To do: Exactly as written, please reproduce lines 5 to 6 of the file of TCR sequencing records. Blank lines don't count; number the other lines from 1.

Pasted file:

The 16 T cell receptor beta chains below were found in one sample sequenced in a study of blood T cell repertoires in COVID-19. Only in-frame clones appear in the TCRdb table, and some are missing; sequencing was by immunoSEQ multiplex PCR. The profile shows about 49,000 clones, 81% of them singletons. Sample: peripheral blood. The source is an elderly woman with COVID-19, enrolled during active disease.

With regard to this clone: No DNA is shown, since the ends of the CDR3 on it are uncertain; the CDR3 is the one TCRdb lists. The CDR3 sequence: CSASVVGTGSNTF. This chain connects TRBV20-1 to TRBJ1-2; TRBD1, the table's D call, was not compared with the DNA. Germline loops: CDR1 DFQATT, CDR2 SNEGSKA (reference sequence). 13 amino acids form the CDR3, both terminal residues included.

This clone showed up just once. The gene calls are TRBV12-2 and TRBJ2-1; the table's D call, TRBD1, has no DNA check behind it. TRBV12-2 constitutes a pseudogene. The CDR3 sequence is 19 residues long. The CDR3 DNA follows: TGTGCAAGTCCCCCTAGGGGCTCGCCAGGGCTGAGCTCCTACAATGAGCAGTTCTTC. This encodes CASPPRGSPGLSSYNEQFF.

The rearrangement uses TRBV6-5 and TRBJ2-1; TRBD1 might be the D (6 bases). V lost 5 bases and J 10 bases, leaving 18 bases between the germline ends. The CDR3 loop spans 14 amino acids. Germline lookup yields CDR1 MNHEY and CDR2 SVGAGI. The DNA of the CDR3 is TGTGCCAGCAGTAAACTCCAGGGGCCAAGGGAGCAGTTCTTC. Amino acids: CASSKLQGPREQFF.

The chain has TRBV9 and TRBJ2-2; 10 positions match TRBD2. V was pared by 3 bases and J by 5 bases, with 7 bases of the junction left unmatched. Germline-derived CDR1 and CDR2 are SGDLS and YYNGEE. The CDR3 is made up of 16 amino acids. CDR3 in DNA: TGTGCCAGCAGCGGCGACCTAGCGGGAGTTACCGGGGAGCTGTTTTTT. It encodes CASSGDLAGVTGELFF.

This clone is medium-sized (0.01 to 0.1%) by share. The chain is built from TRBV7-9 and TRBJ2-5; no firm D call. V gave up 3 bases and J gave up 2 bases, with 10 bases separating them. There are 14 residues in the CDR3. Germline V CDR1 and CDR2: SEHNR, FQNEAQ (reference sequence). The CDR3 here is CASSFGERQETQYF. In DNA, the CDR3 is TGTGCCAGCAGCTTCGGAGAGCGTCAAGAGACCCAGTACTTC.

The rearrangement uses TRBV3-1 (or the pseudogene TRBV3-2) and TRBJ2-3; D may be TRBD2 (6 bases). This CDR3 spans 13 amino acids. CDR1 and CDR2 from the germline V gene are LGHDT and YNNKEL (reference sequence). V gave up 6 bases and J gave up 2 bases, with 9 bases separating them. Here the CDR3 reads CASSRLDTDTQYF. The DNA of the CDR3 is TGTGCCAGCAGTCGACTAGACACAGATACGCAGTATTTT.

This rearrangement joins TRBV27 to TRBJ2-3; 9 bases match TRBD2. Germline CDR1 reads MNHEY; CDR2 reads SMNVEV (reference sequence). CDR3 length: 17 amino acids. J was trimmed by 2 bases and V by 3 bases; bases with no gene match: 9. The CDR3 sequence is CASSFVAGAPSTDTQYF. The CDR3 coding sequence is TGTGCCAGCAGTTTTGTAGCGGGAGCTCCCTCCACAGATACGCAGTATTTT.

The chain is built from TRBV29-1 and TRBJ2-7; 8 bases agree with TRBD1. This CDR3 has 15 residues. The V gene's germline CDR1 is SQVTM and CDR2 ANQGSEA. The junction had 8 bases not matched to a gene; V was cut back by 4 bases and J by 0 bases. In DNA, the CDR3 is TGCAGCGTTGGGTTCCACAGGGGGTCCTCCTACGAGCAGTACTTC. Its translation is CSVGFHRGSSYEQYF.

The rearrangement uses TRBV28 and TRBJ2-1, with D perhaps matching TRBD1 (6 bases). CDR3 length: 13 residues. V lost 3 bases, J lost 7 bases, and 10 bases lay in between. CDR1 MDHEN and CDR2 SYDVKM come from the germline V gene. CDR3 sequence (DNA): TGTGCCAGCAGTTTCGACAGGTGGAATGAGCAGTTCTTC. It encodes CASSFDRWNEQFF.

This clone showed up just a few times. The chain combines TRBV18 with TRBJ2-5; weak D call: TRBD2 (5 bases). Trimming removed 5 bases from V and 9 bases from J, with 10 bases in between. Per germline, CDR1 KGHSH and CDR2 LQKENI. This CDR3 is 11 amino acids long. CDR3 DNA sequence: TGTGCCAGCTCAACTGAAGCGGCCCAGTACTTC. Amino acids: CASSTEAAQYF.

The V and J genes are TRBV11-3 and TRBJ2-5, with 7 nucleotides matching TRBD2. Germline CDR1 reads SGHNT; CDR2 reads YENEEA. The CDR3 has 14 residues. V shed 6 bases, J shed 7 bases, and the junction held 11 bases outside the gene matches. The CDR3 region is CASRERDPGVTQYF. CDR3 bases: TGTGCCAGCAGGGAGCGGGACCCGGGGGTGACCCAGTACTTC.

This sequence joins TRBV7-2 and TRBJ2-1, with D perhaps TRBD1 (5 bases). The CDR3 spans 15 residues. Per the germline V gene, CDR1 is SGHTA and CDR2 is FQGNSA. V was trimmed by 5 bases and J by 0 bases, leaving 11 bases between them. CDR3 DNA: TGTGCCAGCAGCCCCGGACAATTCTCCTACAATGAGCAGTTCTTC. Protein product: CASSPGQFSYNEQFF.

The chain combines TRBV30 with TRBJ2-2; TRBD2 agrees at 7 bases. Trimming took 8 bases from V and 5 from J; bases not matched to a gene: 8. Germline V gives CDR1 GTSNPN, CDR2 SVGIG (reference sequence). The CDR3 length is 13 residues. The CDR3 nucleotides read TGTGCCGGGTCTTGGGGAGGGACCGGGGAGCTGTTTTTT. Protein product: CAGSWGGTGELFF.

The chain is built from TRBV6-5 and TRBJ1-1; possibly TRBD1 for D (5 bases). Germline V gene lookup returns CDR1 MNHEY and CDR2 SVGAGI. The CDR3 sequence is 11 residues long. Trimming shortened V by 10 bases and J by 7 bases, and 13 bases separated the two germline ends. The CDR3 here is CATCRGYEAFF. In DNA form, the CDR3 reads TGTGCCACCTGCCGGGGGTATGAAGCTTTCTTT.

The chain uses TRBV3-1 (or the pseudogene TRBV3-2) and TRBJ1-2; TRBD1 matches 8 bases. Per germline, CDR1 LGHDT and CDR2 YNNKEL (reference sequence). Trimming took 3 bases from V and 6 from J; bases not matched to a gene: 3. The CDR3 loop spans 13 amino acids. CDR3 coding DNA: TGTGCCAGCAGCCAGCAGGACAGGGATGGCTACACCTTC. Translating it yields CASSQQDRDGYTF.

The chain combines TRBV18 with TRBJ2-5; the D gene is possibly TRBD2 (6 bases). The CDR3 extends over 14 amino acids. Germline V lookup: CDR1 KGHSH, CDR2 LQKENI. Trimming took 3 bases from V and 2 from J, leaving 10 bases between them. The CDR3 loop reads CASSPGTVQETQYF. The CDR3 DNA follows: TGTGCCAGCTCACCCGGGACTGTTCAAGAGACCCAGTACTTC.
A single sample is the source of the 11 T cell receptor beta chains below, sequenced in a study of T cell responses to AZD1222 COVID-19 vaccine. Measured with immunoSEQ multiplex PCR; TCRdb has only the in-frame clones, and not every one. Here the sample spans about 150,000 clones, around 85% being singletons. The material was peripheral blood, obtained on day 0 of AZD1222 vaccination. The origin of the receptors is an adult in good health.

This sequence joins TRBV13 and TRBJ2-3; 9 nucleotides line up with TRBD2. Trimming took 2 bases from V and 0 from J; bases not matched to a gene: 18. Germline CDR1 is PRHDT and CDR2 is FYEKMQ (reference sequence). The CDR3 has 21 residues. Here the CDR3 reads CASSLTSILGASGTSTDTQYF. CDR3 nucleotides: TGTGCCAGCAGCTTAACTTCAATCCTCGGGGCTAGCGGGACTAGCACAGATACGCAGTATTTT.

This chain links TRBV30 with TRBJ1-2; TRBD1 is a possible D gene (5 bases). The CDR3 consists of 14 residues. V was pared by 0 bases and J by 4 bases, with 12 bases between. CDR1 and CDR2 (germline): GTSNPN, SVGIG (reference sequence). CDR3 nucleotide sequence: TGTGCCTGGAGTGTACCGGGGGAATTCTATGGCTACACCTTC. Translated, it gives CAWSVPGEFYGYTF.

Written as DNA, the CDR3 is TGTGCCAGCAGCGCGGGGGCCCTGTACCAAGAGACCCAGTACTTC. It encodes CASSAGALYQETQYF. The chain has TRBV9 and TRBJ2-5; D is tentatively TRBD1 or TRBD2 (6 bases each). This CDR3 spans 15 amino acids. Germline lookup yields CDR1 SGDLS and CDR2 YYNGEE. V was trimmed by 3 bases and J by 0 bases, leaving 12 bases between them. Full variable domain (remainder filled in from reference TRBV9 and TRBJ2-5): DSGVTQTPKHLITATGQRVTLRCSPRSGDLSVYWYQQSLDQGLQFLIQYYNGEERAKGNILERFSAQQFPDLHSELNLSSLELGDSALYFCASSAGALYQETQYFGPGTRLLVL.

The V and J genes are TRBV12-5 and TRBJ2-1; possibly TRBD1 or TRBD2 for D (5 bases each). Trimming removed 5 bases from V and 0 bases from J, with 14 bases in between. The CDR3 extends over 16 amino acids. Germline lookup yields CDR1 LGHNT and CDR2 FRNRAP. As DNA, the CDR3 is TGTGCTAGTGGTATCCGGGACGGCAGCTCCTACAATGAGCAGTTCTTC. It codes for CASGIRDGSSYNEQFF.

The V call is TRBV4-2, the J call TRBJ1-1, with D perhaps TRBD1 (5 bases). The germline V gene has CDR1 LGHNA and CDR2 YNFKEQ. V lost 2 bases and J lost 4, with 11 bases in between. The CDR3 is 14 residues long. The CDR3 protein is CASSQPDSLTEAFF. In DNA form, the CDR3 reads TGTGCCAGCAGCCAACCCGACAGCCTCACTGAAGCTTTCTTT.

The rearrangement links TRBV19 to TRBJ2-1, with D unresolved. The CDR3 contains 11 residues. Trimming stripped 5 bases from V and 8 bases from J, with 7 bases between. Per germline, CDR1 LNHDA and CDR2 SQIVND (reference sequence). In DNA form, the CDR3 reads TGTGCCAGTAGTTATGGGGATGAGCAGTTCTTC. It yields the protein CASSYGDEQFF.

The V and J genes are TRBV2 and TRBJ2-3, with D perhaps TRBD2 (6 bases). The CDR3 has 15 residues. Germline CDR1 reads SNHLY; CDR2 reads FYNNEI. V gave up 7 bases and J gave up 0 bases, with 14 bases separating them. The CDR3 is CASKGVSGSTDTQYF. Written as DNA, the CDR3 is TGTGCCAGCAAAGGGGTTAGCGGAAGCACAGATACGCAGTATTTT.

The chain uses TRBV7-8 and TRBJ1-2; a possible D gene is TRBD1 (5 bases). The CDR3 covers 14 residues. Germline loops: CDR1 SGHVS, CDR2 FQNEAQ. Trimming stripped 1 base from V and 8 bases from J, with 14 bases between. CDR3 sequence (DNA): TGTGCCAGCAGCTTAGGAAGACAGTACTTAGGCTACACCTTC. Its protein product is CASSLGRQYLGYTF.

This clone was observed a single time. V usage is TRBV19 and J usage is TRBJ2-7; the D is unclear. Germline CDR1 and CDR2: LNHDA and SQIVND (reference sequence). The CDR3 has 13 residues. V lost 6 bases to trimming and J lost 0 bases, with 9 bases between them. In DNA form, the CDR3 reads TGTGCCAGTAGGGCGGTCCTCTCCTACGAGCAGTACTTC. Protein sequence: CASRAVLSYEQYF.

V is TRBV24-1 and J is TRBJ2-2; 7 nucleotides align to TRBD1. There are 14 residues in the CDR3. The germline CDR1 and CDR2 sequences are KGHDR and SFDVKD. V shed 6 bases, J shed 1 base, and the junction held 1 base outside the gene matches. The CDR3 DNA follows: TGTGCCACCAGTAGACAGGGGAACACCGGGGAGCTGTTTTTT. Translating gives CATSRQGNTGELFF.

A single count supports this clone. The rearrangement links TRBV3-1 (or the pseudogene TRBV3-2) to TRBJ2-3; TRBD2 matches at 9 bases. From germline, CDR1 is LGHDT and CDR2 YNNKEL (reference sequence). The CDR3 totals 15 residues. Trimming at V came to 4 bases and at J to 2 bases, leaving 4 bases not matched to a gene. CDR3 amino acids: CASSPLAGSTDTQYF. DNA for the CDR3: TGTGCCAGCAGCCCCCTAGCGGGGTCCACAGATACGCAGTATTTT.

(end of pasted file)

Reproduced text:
The chain has TRBV9 and TRBJ2-2; 10 positions match TRBD2. V was pared by 3 bases and J by 5 bases, with 7 bases of the junction left unmatched. Germline-derived CDR1 and CDR2 are SGDLS and YYNGEE. The CDR3 is made up of 16 amino acids. CDR3 in DNA: TGTGCCAGCAGCGGCGACCTAGCGGGAGTTACCGGGGAGCTGTTTTTT. It encodes CASSGDLAGVTGELFF.

This clone is medium-sized (0.01 to 0.1%) by share. The chain is built from TRBV7-9 and TRBJ2-5; no firm D call. V gave up 3 bases and J gave up 2 bases, with 10 bases separating them. There are 14 residues in the CDR3. Germline V CDR1 and CDR2: SEHNR, FQNEAQ (reference sequence). The CDR3 here is CASSFGERQETQYF. In DNA, the CDR3 is TGTGCCAGCAGCTTCGGAGAGCGTCAAGAGACCCAGTACTTC.